Enter Lt Col Jack Rich who appears to be on active duty and is stationed at Fort Campbell in Kentucky. Lt Col Rich is reported to have sent an email to his subordinates listing the American Family Association and the Family Research Council as “domestic hate groups.” 

The email said in part:

“Just want to ensure everyone is somewhat educated on some of the groups out there that do not share our Army Values,” the note read, according to Starnes’ report. “When we see behaviors that are inconsistent with Army Values — don’t just walk by — do the right thing and address the concern before it becomes a problem.”The email ran on for 14 pages and listed The Southern Poverty Law Center as a source for its material. According to Fox News, it documented groups the “military considers to be anti-gay” among other things.

A Yahoo News article made this comment:

Some cultural warriors would likely look at this, teamed with some of the other incidents unfolding of late, and assume that there’s a war on Christianity — one that has worked its way into the U.S. military. Of course, others would dismiss such a notion as silly and unfounded. While Tony Perkins, who heads FRC, called the e-mail evidence that the military has become anti-Christian in nature, a Pentagon spokesperson denied such allegations.

I guess I’m one of those “culture warriors” the article talks about, because I am beginning to see a pattern here and it’s a twin to the pattern that’s formed in our universities. Those in authority are twisting the original intent of phrases such as “equal opportunity” to legitimize overt prejudice and hazing of Christians and Christian groups who support traditional Christian morality.

I know full well that sounds simplistic. But when we see one university after another attempting to kick Christian groups off their campuses under the guise of “inclusiveness,” it begins to form a pattern. When the United States Army experiences a similar rash of anti-Christian rhetoric in training manuals and now from a high-ranking officer, it does point in that direction.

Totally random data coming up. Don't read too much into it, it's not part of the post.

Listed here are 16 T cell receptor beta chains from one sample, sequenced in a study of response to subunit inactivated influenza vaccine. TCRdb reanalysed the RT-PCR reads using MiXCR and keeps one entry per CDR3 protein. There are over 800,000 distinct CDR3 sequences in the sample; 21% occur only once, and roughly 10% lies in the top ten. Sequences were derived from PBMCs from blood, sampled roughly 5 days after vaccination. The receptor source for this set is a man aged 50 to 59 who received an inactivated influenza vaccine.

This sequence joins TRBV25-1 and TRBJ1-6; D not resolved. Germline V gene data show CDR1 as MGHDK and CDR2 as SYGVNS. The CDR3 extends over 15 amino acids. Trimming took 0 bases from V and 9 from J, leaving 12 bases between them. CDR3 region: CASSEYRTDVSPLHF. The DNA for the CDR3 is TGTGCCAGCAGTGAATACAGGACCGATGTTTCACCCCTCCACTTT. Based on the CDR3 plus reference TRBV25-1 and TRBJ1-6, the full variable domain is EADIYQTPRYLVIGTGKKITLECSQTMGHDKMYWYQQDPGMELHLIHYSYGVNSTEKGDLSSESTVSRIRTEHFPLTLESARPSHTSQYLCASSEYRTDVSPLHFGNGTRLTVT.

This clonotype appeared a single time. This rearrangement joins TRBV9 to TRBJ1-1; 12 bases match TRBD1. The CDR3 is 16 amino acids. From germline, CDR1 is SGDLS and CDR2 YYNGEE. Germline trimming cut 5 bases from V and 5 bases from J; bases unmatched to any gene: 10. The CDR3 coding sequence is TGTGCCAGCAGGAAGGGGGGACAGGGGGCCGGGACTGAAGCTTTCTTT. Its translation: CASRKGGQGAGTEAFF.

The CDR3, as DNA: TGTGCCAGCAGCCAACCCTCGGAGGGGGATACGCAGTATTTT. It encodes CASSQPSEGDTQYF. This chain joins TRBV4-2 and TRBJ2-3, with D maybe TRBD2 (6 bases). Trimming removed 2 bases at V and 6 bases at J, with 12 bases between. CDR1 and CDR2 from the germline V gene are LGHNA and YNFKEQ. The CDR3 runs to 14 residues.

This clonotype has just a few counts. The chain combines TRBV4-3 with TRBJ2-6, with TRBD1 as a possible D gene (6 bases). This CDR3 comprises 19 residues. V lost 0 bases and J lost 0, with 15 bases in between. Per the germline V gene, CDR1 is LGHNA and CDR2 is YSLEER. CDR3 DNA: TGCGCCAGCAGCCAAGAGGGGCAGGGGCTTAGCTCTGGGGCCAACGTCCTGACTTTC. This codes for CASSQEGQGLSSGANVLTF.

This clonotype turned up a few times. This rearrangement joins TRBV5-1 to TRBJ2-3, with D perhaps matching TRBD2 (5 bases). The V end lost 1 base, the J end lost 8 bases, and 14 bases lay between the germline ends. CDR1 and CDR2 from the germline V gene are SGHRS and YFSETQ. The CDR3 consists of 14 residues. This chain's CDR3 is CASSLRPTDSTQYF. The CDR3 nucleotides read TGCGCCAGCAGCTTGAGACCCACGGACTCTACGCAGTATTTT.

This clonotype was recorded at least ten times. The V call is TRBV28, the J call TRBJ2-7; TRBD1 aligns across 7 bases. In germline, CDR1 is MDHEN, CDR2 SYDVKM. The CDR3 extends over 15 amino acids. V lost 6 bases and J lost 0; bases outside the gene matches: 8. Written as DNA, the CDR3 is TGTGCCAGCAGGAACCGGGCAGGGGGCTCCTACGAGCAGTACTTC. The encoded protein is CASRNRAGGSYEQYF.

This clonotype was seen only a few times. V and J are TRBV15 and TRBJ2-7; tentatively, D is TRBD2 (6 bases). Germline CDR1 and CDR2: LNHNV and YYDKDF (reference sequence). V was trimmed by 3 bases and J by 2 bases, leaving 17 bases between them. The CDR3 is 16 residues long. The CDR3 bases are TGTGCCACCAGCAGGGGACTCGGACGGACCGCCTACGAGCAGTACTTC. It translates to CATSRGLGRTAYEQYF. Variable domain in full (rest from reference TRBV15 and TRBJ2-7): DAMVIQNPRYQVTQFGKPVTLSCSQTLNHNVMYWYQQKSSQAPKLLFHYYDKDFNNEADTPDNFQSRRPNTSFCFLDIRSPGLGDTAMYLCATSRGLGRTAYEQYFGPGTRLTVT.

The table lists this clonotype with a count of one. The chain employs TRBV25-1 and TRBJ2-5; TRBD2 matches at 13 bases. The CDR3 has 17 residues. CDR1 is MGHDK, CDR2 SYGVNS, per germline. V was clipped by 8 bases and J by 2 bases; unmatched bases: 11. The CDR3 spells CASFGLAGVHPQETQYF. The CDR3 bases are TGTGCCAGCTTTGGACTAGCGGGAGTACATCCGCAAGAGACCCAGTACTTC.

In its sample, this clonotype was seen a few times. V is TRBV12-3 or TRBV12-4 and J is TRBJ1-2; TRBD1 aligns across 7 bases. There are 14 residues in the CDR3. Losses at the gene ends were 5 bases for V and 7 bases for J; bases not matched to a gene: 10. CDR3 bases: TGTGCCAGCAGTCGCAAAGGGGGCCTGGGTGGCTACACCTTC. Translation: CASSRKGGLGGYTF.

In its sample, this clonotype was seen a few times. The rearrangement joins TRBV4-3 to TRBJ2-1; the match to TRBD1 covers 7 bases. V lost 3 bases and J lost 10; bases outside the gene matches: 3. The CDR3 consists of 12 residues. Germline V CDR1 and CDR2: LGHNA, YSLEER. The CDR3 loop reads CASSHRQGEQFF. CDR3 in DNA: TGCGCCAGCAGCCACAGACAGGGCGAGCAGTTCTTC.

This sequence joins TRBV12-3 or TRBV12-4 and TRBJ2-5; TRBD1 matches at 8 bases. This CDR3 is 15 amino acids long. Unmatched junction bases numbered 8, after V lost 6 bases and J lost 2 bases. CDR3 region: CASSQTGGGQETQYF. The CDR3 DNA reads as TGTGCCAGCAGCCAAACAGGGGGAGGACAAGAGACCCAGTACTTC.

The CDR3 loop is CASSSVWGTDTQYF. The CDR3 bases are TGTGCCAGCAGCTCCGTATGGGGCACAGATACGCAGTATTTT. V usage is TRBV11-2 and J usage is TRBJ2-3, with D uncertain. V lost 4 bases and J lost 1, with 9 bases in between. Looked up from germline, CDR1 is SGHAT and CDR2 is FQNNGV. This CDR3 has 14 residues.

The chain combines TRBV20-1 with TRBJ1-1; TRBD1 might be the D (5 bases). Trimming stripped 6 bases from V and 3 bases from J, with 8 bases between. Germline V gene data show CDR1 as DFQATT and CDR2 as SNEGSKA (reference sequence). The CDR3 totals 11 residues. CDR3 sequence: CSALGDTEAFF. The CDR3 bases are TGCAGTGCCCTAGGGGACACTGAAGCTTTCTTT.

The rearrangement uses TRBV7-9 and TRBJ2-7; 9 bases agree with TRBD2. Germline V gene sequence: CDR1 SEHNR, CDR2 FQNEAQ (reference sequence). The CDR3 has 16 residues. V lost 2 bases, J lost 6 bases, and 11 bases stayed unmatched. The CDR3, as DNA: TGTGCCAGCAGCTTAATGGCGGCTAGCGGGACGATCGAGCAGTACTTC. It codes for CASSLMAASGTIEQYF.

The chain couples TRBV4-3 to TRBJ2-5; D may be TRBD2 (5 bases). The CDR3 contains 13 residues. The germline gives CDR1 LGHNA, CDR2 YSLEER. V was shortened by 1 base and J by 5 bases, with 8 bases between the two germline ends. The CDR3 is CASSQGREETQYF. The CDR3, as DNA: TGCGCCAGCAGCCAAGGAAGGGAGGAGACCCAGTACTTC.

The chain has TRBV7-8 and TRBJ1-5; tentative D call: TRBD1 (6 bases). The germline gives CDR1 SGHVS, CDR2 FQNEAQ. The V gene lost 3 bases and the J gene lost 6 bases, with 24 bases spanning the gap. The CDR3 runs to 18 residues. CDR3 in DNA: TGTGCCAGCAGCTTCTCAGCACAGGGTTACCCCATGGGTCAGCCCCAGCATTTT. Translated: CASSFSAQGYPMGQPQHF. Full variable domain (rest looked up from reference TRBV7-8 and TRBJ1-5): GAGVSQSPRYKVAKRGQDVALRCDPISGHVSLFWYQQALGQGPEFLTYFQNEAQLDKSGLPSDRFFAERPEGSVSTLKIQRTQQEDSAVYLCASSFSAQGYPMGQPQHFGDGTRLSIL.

These incidents with the Army are also certainly not the only ones that have occurred. They are just the ones we have learned about. It appears that the Army is breaking out with a case of Christian-bashing measles. 

The point I want to make is these two incidents were not private, off-the-cuff incidents between a couple of individuals. One was an Army Training Manual used at an Army Reserve Equal Opportunity Training Session and the other was an officer sending instructions to his subordinates. 

The United States Army is easily one of the most efficient killing machines on the planet. This kind of behavior coming from inside its ranks is not something to be taken lightly or dismissed.

It is ironic to me that things like equal opportunity training sessions are being used to foment discrimination. But that corruption of the original intent of these things appears to be widespread.
It seems that the Archdiocese for Military Services, which knows a lot more about these things than I do, reacted to the training manual in a similar, “I dunno for sure”  way. Their official statement about it said they were “astounded” by a training manual that

 … expressly listed “Catholicism,” “Evangelical Christianity” and other religious groups as examples of “religious extremism” alongside groups such as “Al Qaeda”, “Hamas” and the “KKK.”  

I am wondering how they will react now that another shoe has dropped.

Other recent incidents against Christians in the United States Military include:

  • A War Games scenario at Fort Leavenworth that identified Christian groups and Evangelical groups as being potential threats;
  • A 2009 Dept. of Homeland Security memorandum that identified future threats to national security coming from Evangelicals and pro-life groups;
  • A West Point study released by the U.S. Military Academy’s Combating Terrorism Center that linked pro-lifers to terrorism;
  • Evangelical leader Franklin Graham was uninvited from the Pentagon’s National Day of Prayer service because of his comments about Islam;
  • Christian prayers were banned at the funeral services for veterans at Houston’s National Cemetery;
  • Bibles were banned at Walter Reed Army Medical Center – a decision that was later rescinded;
  • Christian crosses and a steeple were removed from a chapel in Afghanistan because the military said the icons disrespected other religions;
  • Catholic chaplains were told not to read a letter to parishioners from their archbishop related to Obamcare mandates. The Secretary of the Army feared the letter could be viewed as a call for civil disobedience.

Also:

Military Says Crosses Disrespect Other Faiths

Army Silences Catholic Chaplains 

Army Removes Steeple, Crosses, From Chapel

Air Force Removes God from Logo